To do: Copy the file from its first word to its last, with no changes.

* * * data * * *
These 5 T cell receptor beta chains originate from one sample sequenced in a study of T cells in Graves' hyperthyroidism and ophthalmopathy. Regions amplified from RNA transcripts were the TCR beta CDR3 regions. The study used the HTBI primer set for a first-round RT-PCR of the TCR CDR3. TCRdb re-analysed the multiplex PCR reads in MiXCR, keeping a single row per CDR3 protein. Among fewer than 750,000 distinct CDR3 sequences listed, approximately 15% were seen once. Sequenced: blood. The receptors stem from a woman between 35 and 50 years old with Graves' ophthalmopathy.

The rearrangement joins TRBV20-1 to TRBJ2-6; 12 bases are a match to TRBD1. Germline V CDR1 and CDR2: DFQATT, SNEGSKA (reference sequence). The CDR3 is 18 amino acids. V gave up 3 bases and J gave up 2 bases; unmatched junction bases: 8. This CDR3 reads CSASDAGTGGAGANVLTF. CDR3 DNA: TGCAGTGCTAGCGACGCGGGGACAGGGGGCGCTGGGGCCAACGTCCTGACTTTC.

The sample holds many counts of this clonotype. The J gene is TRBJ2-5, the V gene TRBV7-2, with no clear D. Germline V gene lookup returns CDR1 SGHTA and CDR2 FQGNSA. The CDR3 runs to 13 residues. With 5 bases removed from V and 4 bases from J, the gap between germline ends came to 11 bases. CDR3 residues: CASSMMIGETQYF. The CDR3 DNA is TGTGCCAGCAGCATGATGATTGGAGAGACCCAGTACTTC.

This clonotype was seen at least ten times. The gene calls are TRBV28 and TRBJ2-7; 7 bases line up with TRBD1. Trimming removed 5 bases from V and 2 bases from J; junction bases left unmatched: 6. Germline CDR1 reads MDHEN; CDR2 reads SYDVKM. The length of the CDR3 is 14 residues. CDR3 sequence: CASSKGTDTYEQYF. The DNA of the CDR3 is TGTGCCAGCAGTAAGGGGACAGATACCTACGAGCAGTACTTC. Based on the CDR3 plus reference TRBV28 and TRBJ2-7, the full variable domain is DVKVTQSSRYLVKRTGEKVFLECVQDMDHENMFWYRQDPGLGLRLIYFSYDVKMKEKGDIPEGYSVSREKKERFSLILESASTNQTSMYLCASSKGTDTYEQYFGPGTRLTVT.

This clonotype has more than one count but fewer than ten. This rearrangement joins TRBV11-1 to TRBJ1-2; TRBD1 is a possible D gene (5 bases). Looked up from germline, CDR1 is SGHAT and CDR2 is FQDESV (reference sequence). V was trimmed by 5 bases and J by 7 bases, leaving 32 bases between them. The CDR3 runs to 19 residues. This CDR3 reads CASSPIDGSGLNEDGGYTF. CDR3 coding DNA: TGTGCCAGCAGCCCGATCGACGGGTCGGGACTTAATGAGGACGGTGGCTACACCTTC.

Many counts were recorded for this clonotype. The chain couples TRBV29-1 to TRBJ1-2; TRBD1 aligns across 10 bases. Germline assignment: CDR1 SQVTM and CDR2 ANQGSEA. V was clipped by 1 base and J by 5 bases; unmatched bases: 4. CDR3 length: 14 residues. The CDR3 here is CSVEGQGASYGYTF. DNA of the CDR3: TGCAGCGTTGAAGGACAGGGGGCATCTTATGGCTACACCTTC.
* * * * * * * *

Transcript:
These 5 T cell receptor beta chains originate from one sample sequenced in a study of T cells in Graves' hyperthyroidism and ophthalmopathy. Regions amplified from RNA transcripts were the TCR beta CDR3 regions. The study used the HTBI primer set for a first-round RT-PCR of the TCR CDR3. TCRdb re-analysed the multiplex PCR reads in MiXCR, keeping a single row per CDR3 protein. Among fewer than 750,000 distinct CDR3 sequences listed, approximately 15% were seen once. Sequenced: blood. The receptors stem from a woman between 35 and 50 years old with Graves' ophthalmopathy.

The rearrangement joins TRBV20-1 to TRBJ2-6; 12 bases are a match to TRBD1. Germline V CDR1 and CDR2: DFQATT, SNEGSKA (reference sequence). The CDR3 is 18 amino acids. V gave up 3 bases and J gave up 2 bases; unmatched junction bases: 8. This CDR3 reads CSASDAGTGGAGANVLTF. CDR3 DNA: TGCAGTGCTAGCGACGCGGGGACAGGGGGCGCTGGGGCCAACGTCCTGACTTTC.

The sample holds many counts of this clonotype. The J gene is TRBJ2-5, the V gene TRBV7-2, with no clear D. Germline V gene lookup returns CDR1 SGHTA and CDR2 FQGNSA. The CDR3 runs to 13 residues. With 5 bases removed from V and 4 bases from J, the gap between germline ends came to 11 bases. CDR3 residues: CASSMMIGETQYF. The CDR3 DNA is TGTGCCAGCAGCATGATGATTGGAGAGACCCAGTACTTC.

This clonotype was seen at least ten times. The gene calls are TRBV28 and TRBJ2-7; 7 bases line up with TRBD1. Trimming removed 5 bases from V and 2 bases from J; junction bases left unmatched: 6. Germline CDR1 reads MDHEN; CDR2 reads SYDVKM. The length of the CDR3 is 14 residues. CDR3 sequence: CASSKGTDTYEQYF. The DNA of the CDR3 is TGTGCCAGCAGTAAGGGGACAGATACCTACGAGCAGTACTTC. Based on the CDR3 plus reference TRBV28 and TRBJ2-7, the full variable domain is DVKVTQSSRYLVKRTGEKVFLECVQDMDHENMFWYRQDPGLGLRLIYFSYDVKMKEKGDIPEGYSVSREKKERFSLILESASTNQTSMYLCASSKGTDTYEQYFGPGTRLTVT.

This clonotype has more than one count but fewer than ten. This rearrangement joins TRBV11-1 to TRBJ1-2; TRBD1 is a possible D gene (5 bases). Looked up from germline, CDR1 is SGHAT and CDR2 is FQDESV (reference sequence). V was trimmed by 5 bases and J by 7 bases, leaving 32 bases between them. The CDR3 runs to 19 residues. This CDR3 reads CASSPIDGSGLNEDGGYTF. CDR3 coding DNA: TGTGCCAGCAGCCCGATCGACGGGTCGGGACTTAATGAGGACGGTGGCTACACCTTC.

Many counts were recorded for this clonotype. The chain couples TRBV29-1 to TRBJ1-2; TRBD1 aligns across 10 bases. Germline assignment: CDR1 SQVTM and CDR2 ANQGSEA. V was clipped by 1 base and J by 5 bases; unmatched bases: 4. CDR3 length: 14 residues. The CDR3 here is CSVEGQGASYGYTF. DNA of the CDR3: TGCAGCGTTGAAGGACAGGGGGCATCTTATGGCTACACCTTC.